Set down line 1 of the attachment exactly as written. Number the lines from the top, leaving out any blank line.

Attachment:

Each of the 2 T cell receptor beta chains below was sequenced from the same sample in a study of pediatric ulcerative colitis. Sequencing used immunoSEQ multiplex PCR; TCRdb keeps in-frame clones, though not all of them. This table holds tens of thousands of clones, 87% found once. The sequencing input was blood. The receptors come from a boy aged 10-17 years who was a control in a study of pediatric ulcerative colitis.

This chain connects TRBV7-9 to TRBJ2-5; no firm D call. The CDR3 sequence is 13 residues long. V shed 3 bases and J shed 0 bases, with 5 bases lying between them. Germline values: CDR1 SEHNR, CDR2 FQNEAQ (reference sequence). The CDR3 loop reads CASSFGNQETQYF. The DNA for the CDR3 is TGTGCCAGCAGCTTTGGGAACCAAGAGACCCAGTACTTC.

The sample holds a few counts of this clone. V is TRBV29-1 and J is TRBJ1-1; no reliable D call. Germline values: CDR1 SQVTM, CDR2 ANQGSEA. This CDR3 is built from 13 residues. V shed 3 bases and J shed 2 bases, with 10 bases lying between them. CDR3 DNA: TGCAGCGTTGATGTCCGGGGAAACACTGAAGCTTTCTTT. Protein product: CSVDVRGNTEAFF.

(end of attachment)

Each of the 2 T cell receptor beta chains below was sequenced from the same sample in a study of pediatric ulcerative colitis. Sequencing used immunoSEQ multiplex PCR; TCRdb keeps in-frame clones, though not all of them. This table holds tens of thousands of clones, 87% found once. The sequencing input was blood. The receptors come from a boy aged 10-17 years who was a control in a study of pediatric ulcerative colitis.